Western Railway’s Suburban System Celebrates 150 Years

Western Railway completed 150 years

Marking a historic milestone, the Western Railways’s suburban train services completed 150 years of its operations first started under the erstwhile Bombay Baroda & Central India Railways (BB&CI)….reports Asian Lite News

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Western Railway completed 150 years

Ravinder Bhakar, WR’s chief public relations officer said that armed with a glorious past, a pulsating presence, the suburban network is now speeding towards a better future for its nearly 3.5 million daily commuters.

The first “local” or suburban service was operated by BB&CI between the then Backbay Station, near present-day Marine Lines, and Virar in Thane district, now in Palghar, on April 12, 1867, with just one service up and down.

“The train, wooden coaches hauled by a steam locomotive, left the then named ‘Viraur’ at 6.45 am for Backbay in south Mumbai and departed for the return journey from Backbay to Viraur at 5.30 pm,” Bhakar said.

En route on its picturesque, 60-km journey, the train halted in both directions at quaint stations named Neela, Bassein, Panjo, Berewla, Phade, Andaru, Santacruz, Bandra, Mahim, Dadar, Grant Road and the Backbay Station.

In those days, the second class fare was nine paise a mile, with the return ticket available at 3/4th of the total fare.

The BB&CI (WR) introduced monthly and quarterly season tickets (passes) from June 10, 1869 upto Bandra in first and second class compartments. The monthly season tickets between Bandra-Charni Road cost Rs 14 and Rs eight for first and second class, respectively.

The busy Backbay Station, located between the modern-day Charni Road and Marine Lines stations, became defunct after the WR line was extended to Colaba in 1872 and subsequently handled even suburban services from 1896.

In the meantime, by 1936, the BB&CI suburban section was electrified with the slow and heavy steam locomotives giving way to faster and lighter electric engines or motor-cabins.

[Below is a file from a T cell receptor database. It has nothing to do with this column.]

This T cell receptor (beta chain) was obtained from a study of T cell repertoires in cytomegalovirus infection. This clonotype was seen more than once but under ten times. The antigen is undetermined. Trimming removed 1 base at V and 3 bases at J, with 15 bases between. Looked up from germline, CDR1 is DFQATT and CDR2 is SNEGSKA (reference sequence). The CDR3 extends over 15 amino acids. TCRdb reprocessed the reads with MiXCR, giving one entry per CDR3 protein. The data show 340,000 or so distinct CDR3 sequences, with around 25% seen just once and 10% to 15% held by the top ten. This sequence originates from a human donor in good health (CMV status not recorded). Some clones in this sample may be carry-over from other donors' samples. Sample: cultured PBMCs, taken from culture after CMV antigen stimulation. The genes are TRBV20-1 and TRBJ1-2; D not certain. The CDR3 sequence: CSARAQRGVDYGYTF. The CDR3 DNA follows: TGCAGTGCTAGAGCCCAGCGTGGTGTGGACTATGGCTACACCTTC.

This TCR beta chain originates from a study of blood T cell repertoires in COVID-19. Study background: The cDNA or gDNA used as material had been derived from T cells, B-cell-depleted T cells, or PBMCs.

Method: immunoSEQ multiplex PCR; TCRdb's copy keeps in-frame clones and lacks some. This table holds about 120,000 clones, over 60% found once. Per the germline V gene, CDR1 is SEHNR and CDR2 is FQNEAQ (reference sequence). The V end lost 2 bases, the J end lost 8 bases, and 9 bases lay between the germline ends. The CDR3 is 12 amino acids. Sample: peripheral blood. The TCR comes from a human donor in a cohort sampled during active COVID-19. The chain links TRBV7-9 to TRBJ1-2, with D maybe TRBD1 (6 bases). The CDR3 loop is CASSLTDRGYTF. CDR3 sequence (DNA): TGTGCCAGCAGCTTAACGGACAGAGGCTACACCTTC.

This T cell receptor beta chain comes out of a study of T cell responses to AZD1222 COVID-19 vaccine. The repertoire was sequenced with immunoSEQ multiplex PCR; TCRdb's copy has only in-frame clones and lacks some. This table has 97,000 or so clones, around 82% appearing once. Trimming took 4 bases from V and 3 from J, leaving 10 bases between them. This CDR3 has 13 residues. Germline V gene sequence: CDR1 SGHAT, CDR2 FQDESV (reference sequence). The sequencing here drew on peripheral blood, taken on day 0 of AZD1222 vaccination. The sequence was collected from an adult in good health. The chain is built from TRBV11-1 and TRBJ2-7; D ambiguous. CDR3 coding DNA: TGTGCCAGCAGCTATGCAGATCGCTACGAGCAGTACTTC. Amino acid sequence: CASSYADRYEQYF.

In 1949, the new government of independent India merged the Baroda State Railway of the erstwhile princely state with BB&CI, and two years later, after several more local railways getting merged, the modern day Western Railway was born on November 5, 1951.

From its humble beginning 150 years ago with just two services, WR now runs 1,323 suburban services daily between Churchgate and Dahanu Road, traversing Mumbai, Mumbai Suburban, Thane and Palghar districts from the island city to the mainland, a distance of around 124 km.

Evolving from the three to six to nine and 12 car coaches, WR boasts of 15 car rakes, the longest suburban commuter rake in the world, and ferried around 3.5 million commuters daily.

It also pioneered the world’s first all-women special suburban trains, the Ladies Special, which shot into headlines globally.

Currently, its on a major modernisation programme ushering in the digital era with ATVMs, UTS, Disha Apps, special security helplies, FOBs, subways, escalators and elevators at suburban stations, besides emphasis on commuter safety, cleanliness and security.

The WR, along with the Central Railway’s suburban system and its Harbour Line network, comprise Mumbai’s “lifeline” totally ferrying over eight million commuters daily and plying them to and fro their homes and workplaces daily.

India’s first railway line between Victoria Terminus (now, Chhatrapati Shivaji Maharaj Terminus) and Thane, was inaugurated on April 16, 1853 and will clock its 164th anniversary this Friday.

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